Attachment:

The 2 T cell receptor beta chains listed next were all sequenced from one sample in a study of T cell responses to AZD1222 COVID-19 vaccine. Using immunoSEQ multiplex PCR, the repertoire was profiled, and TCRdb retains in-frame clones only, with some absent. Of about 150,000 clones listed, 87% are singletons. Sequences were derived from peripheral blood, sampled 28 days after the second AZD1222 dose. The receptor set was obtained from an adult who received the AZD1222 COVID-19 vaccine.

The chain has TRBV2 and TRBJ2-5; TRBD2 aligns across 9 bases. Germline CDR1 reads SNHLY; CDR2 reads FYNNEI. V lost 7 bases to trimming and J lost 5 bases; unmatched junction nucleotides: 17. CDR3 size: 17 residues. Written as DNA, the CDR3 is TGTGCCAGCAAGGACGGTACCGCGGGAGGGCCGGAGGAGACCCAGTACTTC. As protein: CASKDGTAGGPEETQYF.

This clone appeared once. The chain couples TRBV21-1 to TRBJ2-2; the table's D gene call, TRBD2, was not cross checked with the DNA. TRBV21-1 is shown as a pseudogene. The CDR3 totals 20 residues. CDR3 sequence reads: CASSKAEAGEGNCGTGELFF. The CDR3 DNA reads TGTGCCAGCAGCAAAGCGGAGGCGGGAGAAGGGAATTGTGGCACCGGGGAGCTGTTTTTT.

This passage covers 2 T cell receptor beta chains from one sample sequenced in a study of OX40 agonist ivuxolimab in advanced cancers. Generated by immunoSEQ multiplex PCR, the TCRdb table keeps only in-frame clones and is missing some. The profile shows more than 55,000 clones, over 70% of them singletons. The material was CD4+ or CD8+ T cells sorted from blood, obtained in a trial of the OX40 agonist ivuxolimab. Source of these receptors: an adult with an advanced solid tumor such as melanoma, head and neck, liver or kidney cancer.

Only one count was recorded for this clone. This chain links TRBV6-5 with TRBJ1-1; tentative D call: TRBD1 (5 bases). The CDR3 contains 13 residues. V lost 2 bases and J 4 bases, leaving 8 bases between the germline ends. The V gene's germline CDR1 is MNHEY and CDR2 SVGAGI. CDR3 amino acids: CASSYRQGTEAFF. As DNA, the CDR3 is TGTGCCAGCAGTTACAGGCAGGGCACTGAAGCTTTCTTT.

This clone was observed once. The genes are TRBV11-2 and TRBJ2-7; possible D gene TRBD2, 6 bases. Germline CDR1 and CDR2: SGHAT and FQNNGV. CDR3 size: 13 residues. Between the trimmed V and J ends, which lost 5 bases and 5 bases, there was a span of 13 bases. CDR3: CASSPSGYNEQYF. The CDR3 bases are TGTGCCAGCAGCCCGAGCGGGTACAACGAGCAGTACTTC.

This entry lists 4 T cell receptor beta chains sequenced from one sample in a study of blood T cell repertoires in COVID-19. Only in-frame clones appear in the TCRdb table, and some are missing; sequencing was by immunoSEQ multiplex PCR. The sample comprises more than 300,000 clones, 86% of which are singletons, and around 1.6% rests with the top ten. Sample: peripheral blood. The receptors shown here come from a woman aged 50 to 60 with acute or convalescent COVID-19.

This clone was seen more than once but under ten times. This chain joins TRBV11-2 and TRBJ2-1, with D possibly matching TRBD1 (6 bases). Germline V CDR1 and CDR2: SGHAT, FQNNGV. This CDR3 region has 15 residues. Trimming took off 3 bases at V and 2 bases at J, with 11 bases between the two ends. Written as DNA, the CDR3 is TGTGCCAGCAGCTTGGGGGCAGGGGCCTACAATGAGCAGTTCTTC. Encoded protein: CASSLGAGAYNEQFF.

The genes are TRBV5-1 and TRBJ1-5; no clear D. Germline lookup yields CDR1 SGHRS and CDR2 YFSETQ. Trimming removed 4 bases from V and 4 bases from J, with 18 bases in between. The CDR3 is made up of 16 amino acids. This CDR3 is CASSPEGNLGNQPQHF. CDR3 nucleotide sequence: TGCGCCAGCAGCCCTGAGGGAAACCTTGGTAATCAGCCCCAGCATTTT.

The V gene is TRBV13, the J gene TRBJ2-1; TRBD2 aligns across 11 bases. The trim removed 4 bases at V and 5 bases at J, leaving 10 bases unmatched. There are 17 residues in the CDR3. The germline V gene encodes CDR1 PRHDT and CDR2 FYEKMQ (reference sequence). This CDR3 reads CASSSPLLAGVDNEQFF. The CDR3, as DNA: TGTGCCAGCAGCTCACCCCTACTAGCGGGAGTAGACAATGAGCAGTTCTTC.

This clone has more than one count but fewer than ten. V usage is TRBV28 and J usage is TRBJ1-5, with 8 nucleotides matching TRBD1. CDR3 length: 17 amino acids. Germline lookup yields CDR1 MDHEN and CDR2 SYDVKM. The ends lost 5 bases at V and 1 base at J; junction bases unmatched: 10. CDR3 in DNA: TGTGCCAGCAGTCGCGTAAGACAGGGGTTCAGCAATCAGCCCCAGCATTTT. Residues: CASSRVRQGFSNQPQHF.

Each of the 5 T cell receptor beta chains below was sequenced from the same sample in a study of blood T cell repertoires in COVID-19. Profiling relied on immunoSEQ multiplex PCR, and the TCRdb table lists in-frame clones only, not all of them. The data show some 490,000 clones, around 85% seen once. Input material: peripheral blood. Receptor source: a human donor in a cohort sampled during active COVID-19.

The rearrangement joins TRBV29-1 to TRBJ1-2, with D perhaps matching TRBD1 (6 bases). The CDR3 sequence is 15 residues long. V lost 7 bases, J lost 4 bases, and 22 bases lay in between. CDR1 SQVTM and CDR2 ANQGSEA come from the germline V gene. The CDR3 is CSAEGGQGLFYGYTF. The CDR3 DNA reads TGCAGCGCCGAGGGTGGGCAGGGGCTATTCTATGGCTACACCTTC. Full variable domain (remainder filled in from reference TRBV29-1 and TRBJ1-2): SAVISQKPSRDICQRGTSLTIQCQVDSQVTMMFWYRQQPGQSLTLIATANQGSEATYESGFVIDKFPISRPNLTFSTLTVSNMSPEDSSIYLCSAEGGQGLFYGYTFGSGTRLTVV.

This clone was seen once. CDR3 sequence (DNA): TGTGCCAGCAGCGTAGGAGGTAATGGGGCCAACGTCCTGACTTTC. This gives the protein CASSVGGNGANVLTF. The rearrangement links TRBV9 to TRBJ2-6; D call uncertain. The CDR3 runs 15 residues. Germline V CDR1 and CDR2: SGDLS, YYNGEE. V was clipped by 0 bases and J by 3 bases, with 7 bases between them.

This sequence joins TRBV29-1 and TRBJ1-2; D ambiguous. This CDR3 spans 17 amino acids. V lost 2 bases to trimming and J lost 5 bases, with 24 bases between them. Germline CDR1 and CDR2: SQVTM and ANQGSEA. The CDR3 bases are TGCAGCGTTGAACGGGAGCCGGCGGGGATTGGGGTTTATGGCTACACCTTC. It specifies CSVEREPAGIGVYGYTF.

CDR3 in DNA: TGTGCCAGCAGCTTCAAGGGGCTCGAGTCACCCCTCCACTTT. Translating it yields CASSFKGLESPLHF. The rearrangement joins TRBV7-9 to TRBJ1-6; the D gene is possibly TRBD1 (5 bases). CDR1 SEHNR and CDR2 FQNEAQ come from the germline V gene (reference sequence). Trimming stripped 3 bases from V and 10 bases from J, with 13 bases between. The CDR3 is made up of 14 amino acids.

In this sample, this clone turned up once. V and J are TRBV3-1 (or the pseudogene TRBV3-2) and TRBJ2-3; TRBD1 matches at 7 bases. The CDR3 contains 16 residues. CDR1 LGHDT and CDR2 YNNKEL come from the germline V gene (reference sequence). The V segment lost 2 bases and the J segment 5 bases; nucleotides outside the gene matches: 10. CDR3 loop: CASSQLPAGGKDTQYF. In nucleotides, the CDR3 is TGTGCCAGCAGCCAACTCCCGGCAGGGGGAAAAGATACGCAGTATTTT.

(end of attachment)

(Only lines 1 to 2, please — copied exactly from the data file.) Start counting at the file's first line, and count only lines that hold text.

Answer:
The 2 T cell receptor beta chains listed next were all sequenced from one sample in a study of T cell responses to AZD1222 COVID-19 vaccine. Using immunoSEQ multiplex PCR, the repertoire was profiled, and TCRdb retains in-frame clones only, with some absent. Of about 150,000 clones listed, 87% are singletons. Sequences were derived from peripheral blood, sampled 28 days after the second AZD1222 dose. The receptor set was obtained from an adult who received the AZD1222 COVID-19 vaccine.

The chain has TRBV2 and TRBJ2-5; TRBD2 aligns across 9 bases. Germline CDR1 reads SNHLY; CDR2 reads FYNNEI. V lost 7 bases to trimming and J lost 5 bases; unmatched junction nucleotides: 17. CDR3 size: 17 residues. Written as DNA, the CDR3 is TGTGCCAGCAAGGACGGTACCGCGGGAGGGCCGGAGGAGACCCAGTACTTC. As protein: CASKDGTAGGPEETQYF.